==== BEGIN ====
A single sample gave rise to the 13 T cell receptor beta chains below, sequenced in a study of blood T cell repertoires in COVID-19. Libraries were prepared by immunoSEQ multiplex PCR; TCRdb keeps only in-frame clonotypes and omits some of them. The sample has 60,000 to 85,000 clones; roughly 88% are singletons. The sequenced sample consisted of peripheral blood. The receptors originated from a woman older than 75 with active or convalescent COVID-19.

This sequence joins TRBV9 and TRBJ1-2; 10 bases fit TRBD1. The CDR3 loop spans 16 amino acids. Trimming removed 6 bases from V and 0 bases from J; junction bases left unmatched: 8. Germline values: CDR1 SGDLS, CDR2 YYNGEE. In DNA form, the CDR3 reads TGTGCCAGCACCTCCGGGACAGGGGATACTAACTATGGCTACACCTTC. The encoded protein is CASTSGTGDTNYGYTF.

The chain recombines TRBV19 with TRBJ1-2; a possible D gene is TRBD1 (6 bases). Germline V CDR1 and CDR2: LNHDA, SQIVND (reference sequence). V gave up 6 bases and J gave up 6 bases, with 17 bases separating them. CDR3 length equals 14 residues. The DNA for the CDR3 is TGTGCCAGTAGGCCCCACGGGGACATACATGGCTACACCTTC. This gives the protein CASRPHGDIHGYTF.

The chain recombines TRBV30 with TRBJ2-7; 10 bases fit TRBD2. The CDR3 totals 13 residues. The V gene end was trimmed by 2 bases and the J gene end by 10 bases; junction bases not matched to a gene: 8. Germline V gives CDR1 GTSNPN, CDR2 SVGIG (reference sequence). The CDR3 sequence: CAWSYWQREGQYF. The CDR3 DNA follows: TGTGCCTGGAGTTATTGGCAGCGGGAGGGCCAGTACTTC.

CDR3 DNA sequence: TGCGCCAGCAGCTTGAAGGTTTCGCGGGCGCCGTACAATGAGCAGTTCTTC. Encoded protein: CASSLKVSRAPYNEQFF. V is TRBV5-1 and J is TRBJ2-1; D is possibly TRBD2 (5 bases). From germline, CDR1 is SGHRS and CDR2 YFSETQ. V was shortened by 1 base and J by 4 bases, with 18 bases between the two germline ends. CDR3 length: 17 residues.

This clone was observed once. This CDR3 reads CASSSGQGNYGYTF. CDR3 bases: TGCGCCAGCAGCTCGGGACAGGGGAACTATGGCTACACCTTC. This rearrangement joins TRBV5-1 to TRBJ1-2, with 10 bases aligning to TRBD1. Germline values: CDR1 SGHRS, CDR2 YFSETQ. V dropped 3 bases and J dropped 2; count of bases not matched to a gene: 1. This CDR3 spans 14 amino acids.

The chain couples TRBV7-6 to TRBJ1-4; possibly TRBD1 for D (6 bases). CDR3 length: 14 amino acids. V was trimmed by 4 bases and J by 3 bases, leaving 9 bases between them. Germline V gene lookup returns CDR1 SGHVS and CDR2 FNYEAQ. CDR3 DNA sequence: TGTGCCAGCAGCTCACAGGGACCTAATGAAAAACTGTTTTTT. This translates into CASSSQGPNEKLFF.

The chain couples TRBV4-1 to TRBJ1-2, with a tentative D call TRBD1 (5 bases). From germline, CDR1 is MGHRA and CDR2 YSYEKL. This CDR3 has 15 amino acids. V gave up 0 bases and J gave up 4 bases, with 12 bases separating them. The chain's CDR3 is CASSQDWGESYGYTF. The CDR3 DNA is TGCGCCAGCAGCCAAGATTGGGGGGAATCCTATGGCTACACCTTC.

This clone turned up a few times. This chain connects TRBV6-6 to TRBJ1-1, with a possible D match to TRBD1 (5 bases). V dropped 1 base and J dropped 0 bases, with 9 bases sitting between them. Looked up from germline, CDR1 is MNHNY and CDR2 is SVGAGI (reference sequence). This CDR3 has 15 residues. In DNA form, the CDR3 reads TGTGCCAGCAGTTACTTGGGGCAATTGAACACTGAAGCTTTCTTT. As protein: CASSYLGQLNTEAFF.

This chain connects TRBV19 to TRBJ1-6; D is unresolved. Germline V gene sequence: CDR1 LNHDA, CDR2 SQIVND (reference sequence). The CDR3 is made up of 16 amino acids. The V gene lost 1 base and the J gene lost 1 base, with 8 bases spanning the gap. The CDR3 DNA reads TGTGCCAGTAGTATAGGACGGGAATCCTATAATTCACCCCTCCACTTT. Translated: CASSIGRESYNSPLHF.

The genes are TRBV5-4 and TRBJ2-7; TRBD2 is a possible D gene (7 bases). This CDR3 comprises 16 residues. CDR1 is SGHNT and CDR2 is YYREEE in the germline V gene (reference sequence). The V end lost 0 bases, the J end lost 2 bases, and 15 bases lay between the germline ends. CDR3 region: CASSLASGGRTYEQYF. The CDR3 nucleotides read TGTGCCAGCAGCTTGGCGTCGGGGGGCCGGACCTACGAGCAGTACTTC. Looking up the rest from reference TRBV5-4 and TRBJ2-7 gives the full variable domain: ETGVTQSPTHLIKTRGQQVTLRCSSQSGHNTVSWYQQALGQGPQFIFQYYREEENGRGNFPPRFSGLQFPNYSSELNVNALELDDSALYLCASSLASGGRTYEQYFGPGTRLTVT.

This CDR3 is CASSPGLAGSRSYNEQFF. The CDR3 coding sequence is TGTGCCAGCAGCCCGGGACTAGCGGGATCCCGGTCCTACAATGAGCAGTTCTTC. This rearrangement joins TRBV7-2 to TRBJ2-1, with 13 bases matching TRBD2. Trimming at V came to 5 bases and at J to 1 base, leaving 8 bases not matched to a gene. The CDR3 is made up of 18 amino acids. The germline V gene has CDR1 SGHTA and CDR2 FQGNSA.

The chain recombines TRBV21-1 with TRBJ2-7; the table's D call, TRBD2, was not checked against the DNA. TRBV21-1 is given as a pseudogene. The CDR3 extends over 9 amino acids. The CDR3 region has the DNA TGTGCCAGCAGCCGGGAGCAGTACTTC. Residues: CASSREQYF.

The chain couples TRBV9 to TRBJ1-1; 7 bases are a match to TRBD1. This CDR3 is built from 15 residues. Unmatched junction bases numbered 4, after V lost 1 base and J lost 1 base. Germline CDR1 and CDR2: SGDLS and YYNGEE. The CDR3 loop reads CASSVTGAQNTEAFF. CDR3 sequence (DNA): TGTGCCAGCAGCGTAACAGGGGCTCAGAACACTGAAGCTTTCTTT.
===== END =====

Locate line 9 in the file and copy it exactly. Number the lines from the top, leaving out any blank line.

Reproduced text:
This clone turned up a few times. This chain connects TRBV6-6 to TRBJ1-1, with a possible D match to TRBD1 (5 bases). V dropped 1 base and J dropped 0 bases, with 9 bases sitting between them. Looked up from germline, CDR1 is MNHNY and CDR2 is SVGAGI (reference sequence). This CDR3 has 15 residues. In DNA form, the CDR3 reads TGTGCCAGCAGTTACTTGGGGCAATTGAACACTGAAGCTTTCTTT. As protein: CASSYLGQLNTEAFF.